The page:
LONDON – The abrupt closing of restaurants and foodservice institutions around the world due to the coronavirus (COVID-19) had a negative effect on Unilever PLC’s first-quarter results. Sales in the company’s Food & Refreshment business unit totaled €4.4 billion ($4.7 billion) during the first quarter, a slight decline when compared to the same period of the previous year when sales were €4.5 billion.

During the quarter, away-from-home ice cream volume fell 8%, according to the company.

“Our out-of-home ice cream sales are about €3 billion annually, of which nearly 70% is generated in the second and third quarters, with the second quarter the biggest,” said Graeme David Pitkethly, chief financial officer, during an April 23 call to discuss the results. “All the markets are different, but we’ve typically seen out-of-home ice cream sales decline by 50% or more when a country moves into lockdown and tourist and leisure destinations are closed down.

“We also have a (annual) €2.5 billion global foodservice business, which is also heavily impacted as cafes, restaurants and canteens close. And we’re typically seeing sales declines of around two-thirds when a lockdown happens in our foodservice channels.”

Alan W. Jope, chief executive officer, said he expects things will get more difficult for Unilever’s away-from-home ice cream and food solutions business as the year progresses.

Mr. Pitkethly said that in addition to the foodservice disruption, stay-at-home orders in China and India affected both production and consumption. Combined, the issues created a 1% drag on sales.

Partially offsetting the market disruptions was the pantry loading that occurred in such developed markets as the United States, the United Kingdom, Germany, and some parts of Latin America.

From a channel perspective, Mr. Jope said Unilever’s e-commerce sales have “rocketed.”

“For example, in the US, we’ve seen our e-commerce sales doubling in Q1,” he said. “And as a total company, e-commerce sales increased by 36% in the first quarter.

“And this change to online shopping and online media consumption is another factor that we think is going to have a lasting impact, as we saw with SARS and the swine flu epidemics, which really were points of inflection for the consumption of digital media and online shopping in China and in Hong Kong.”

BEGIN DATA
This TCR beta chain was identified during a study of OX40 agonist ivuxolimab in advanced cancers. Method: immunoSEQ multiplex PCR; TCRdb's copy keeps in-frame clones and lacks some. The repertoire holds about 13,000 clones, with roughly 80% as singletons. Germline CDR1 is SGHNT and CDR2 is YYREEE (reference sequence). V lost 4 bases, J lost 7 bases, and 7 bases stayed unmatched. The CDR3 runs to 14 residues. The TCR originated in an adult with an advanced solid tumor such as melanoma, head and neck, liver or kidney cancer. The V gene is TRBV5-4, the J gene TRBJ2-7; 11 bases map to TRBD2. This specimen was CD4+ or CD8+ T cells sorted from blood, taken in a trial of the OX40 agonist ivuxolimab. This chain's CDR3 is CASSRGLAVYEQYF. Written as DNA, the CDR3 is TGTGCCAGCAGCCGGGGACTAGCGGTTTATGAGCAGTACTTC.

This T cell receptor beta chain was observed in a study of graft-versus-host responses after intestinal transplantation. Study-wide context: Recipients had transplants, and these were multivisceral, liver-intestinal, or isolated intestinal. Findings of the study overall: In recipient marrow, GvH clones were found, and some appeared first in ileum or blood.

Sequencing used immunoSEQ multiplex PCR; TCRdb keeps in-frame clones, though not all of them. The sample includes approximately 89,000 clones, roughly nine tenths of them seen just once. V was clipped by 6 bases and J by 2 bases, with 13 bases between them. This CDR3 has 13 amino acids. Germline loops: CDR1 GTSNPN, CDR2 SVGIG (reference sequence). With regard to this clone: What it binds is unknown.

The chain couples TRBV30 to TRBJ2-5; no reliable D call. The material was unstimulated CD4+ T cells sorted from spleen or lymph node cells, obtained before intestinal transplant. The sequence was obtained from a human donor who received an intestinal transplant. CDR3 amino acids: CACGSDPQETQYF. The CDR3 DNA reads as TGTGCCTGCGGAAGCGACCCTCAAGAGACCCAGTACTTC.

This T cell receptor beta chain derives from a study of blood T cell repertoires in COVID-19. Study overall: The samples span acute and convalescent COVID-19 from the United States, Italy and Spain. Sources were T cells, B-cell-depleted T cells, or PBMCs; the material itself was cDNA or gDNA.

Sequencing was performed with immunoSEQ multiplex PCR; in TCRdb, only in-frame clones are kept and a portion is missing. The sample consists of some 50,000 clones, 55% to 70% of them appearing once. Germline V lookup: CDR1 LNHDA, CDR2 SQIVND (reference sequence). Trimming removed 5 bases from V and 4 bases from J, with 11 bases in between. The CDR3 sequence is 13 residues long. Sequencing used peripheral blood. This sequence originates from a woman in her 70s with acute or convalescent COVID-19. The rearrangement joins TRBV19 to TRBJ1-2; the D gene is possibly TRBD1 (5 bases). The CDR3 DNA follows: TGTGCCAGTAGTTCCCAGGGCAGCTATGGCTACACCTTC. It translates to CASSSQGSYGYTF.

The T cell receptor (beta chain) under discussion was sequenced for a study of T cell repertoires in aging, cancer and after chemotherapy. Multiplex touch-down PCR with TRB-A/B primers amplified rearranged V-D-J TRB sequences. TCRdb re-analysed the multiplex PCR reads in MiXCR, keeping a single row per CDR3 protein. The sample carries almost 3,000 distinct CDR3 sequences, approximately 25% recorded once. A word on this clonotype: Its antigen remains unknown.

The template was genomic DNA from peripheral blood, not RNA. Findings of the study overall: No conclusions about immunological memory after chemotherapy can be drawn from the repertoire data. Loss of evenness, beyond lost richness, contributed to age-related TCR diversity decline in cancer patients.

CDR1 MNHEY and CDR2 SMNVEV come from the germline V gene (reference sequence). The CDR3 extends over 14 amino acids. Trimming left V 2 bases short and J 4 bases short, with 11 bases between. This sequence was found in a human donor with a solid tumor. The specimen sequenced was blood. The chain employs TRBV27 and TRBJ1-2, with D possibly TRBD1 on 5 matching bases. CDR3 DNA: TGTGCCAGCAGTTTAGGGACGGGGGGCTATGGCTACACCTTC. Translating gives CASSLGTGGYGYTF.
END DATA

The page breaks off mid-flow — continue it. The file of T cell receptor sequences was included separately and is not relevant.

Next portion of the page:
Longer term, Mr. Jope said he has no doubt there is going to be lasting changes on the importance of value to consumers due to the virus.

“I think we are going to go into tough economic times for an extended period,” he said.

Given the uncertainty about how COVID-19 will affect markets around the world, Unilever withdrew its guidance for the rest of the year.

“There are many known unknowns, things that we know we don’t know, such as the progression of the virus, including second waves, the development pathways for both antigen and antibody testing, the treatments and vaccines,” Mr. Jope said. “We don’t know the skill and duration of government containment measures nor the mechanisms to unwind social lockdowns, and therefore, the severity and duration of the resulting economic crisis.”

He added that, in his opinion, the full impact of the virus in the favelas of Brazil, the townships of Africa and the slums of India has not been seen yet.

“Unilever is built for times like this,” Mr. Jope said. “Many of our countries have a track record and an instinct for managing through crises. We’ve learned a lot from those markets over the years where we’ve shown not just our ability to manage the immediate crisis, but almost always to come out of it with a strengthened competitive position.”

For the quarter, Unilever’s sales, including its home and personal care business units, totaled €12.4 billion, up 0.2% when compared to the first quarter of 2019.

Sales growth in developed markets was 2.8%, but the company experienced sales declines of 1.8% in emerging markets.